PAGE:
Thursday, May 19, 2022
HomeFacultyU-Arkansas Chancellor Resigns Amid Fulbright Discussion, Twitter Issue

U-Arkansas Chancellor Resigns Amid Fulbright Discussion, Twitter Issue


Joseph E Steinmetz stepped down from his position as the chancellor of the University of Arkansas (UA) after questionable photos of him surfaced on Twitter.

Steinmetz did not give a reason for his resignation. However, he later wrote that while he still “strongly believed in the mission of higher education,” there were also “many challenges found trying to manage a university in today’s polarized society.”

“I need to do what’s best for my family and I feel ready to make way for others,” he concluded.

He resigned only hours after a special meeting held by the UA Board of Trustees, where members entered an executive session. Typically, this is only done when discussing personnel matters. However, KNWA also reported that board members said there was “no action taken.”

Backlash Over Retaining Fulbright Legacy

Steinmetz recently received backlash over his stance on the legacy of former Senator J. William Fulbright. Senator Fulbright is best known for introducing legislation in 1945 that paved the way for the school’s international education exchange program, which was later named after him.

However, the remembrance of his legacy on the UA campus is being reconsidered because of his legislative record, which showed that he supported segregation and opposed civil rights in the 1950s and 60s.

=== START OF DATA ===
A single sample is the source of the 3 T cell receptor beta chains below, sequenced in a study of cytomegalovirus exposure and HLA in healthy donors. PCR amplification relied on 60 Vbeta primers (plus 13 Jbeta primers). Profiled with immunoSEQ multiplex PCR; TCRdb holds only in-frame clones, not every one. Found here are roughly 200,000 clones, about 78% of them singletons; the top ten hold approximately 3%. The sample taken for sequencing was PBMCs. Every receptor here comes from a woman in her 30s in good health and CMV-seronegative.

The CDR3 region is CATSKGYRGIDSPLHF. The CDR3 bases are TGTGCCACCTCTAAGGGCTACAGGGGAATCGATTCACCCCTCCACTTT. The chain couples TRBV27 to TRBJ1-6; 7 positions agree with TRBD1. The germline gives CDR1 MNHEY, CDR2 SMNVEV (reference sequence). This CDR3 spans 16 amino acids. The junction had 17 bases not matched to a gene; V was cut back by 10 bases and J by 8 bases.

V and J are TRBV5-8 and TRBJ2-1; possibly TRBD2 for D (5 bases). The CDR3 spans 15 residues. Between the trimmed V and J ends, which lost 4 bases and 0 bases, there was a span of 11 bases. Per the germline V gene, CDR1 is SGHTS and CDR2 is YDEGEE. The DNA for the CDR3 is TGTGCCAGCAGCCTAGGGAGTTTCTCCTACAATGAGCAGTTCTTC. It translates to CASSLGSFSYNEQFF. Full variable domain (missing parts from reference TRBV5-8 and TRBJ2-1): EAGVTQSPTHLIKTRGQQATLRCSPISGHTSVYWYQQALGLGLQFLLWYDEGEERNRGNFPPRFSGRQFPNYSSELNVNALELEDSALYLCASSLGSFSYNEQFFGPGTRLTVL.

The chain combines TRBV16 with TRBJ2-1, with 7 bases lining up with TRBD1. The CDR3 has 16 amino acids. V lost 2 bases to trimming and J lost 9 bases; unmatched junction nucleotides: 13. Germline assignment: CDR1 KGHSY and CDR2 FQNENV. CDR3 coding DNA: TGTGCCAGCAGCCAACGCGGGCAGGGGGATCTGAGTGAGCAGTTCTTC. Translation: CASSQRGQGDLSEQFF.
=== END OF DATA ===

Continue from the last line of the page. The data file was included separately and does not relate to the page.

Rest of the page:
In a letter to UA President, Donald R Bobbitt, Steinmetz emphasized how the Fulbright name is tied to a “renowned” education program and wrote that it was “appropriate that the Fulbright name remain on the college.”

“I believe it is in the best interest of the university to retain this connection. We cannot and should not erase this history and connection to our campus, primarily for the educational value his presence brings to the campus,” he argued.

Steinmetz a Deep Fake Victim?

According to KNWA, there is speculation that Steinmetz may have resigned because the news channel asked the university to look into an online account that contained provocative photos, which appeared to be of the UA chancellor. The account has now been taken down.

Mark Rushing, a spokesperson for the university, denied that the photos are of Steinmetz, telling the channel that it was “an obvious attack” and a “hoax.” According to KNWA, Rushing also presented other examples of deep fake photos to illustrate the dangers of social media and the internet. 

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